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Overview

Brief Summary

Chameleon shrimp got its name because it can change its color from transparent to almost completely black. At first glance, it looks like common shrimp. However, it is thinner and they have no claws or walking legs. Chameleon shrimp can hold onto stones and seaweed with their front legs. They eat plankton and swim around with their head erected. Young chameleon shrimp are smaller replicas of their parents.
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The roughly 1000 known species of mysid shrimp range in size from around 2 mm to 8 cm. This group of Peracarida was formerly combined with the far less diverse Lophogastrida as the Mysidacea. Mysids are superficially similar to the euphausiids (krill). They may be pelagic (living in open water) or demersal (living near the bottom) and are found at all ocean depths. Some species are intertidal and burrow in the sand during low tides. Most mysids are omniverous suspension feeders. (Brusca and Brusca 2003)

An excellent online source on the Mysida is Gary Anderson's Peracarida Taxa and Literature website.

  • Brusca, R.C. and G.J. Brusca. 2003. Invertebrates, 2nd edition. Sinauer Associates, Sunderland, Massachusetts.
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© Leo Shapiro

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Evolution and Systematics

Evolution

Classification

Used to be treated as suborder of the order Mysidacea, together with the suborders Lophogastrida and Stygiomysida
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Source: World Register of Marine Species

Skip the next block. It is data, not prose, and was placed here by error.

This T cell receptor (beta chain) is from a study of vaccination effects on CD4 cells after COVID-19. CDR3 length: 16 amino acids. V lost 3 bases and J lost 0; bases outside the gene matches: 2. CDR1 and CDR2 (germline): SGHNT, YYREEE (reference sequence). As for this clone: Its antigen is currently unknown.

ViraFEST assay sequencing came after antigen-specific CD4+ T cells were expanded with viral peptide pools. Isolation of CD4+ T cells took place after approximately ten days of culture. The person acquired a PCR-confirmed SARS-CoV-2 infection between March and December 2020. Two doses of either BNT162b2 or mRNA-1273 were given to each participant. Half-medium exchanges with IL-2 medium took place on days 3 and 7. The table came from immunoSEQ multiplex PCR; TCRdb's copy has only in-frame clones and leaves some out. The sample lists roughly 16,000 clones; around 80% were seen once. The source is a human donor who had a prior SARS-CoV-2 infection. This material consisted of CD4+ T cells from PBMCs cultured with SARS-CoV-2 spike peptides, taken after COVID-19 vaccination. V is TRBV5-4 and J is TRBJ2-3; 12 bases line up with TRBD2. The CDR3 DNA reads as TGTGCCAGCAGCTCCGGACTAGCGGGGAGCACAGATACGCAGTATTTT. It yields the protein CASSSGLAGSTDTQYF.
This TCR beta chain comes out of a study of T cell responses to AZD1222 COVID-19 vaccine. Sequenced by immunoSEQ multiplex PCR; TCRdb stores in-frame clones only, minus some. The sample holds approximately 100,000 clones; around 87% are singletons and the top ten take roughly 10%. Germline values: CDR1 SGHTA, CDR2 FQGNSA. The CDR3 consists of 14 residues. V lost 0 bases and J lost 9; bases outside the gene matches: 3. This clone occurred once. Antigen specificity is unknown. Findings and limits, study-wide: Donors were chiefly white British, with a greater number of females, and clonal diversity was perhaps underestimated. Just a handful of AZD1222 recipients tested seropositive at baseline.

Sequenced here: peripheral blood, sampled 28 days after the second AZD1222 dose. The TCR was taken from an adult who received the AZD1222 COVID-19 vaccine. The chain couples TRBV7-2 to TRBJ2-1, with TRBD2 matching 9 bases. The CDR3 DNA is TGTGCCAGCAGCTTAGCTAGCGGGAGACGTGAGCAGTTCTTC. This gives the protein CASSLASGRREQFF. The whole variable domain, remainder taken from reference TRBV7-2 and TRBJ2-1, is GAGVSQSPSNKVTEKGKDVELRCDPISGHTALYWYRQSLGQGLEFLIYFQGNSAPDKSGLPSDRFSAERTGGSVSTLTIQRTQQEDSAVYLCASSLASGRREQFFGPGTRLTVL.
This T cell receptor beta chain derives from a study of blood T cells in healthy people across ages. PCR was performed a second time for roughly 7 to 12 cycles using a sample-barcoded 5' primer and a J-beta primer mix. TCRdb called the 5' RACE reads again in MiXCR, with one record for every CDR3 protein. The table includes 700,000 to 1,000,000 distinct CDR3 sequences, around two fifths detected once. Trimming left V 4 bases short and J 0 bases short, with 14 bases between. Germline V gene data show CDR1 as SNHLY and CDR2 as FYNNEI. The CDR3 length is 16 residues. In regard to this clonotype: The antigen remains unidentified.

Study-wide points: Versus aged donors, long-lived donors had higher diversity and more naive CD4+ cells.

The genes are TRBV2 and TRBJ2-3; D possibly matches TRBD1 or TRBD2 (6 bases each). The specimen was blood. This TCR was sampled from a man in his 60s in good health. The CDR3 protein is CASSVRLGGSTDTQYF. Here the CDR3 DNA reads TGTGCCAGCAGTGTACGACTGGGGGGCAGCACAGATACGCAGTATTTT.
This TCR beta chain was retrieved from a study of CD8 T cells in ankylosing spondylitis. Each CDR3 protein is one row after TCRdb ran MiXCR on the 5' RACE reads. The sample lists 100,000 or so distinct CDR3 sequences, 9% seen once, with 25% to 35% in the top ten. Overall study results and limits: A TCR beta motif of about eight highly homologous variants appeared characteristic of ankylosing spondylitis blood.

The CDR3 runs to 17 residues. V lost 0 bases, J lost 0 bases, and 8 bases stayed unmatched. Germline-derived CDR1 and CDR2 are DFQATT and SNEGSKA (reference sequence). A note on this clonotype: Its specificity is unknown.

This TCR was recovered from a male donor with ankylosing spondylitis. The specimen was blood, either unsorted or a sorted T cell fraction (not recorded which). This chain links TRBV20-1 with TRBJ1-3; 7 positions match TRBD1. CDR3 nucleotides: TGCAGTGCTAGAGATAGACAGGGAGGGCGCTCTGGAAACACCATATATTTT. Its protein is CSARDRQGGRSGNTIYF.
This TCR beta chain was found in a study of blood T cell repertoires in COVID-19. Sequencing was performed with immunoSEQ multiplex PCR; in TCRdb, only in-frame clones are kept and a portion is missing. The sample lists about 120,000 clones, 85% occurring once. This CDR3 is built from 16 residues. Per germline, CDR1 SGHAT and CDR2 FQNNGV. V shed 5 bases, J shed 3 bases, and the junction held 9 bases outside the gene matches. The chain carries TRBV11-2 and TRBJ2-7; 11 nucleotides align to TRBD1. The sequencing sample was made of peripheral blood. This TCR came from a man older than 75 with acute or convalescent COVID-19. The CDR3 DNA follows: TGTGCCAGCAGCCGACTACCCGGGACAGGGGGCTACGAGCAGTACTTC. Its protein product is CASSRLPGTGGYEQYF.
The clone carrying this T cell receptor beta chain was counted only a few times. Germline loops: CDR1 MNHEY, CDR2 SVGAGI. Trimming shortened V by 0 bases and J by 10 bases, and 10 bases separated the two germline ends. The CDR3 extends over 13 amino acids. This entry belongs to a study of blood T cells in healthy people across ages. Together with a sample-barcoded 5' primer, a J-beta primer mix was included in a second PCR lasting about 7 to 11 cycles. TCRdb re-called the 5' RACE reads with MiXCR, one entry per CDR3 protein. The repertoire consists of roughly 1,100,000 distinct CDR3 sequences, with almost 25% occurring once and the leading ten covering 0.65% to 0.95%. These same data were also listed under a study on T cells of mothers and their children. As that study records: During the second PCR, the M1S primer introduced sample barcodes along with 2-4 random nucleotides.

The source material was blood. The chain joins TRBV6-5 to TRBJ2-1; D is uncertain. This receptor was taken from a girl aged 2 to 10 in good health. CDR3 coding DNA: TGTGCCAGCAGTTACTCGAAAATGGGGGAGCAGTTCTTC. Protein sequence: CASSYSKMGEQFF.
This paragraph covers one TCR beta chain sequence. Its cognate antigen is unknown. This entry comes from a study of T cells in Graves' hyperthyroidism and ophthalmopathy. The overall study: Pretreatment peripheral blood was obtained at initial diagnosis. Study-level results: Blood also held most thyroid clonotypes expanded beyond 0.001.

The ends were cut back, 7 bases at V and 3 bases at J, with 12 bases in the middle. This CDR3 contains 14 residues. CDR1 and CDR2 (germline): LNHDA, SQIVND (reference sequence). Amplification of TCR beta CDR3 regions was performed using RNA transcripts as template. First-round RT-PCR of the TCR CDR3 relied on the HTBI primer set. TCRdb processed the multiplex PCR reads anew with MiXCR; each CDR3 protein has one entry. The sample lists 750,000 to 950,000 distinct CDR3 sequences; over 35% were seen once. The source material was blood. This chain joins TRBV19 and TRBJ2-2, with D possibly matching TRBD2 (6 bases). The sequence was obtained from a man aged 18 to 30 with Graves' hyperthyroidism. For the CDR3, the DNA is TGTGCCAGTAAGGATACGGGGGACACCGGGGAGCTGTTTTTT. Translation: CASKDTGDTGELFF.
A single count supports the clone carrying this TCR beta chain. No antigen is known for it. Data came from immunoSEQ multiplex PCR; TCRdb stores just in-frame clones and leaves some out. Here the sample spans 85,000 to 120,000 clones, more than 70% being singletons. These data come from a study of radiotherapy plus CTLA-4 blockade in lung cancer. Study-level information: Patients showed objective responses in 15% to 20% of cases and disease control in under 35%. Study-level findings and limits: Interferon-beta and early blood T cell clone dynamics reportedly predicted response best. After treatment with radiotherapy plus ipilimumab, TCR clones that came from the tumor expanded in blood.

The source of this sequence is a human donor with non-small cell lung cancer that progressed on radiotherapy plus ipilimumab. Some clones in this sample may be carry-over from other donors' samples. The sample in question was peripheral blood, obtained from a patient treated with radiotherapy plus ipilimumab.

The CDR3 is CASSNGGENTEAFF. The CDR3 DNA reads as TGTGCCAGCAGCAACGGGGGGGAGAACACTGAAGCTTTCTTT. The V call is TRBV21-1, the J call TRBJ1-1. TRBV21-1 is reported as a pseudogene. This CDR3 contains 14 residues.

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Molecular Biology and Genetics

Molecular Biology

Statistics of barcoding coverage

Barcode of Life Data Systems (BOLD) Stats
                                        
Specimen Records:1,358Public Records:1,073
Specimens with Sequences:1,110Public Species:89
Specimens with Barcodes:778Public BINs:121
Species:121         
Species With Barcodes:99         
          
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Source: Barcode of Life Data Systems (BOLD)

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Barcode data

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Source: Barcode of Life Data Systems (BOLD)

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Locations of barcode samples

Collection Sites: world map showing specimen collection locations for Mysida

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Source: Barcode of Life Data Systems (BOLD)

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Genomic DNA is available from 2 specimens
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© Ocean Genome Legacy

Source: Ocean Genome Resource

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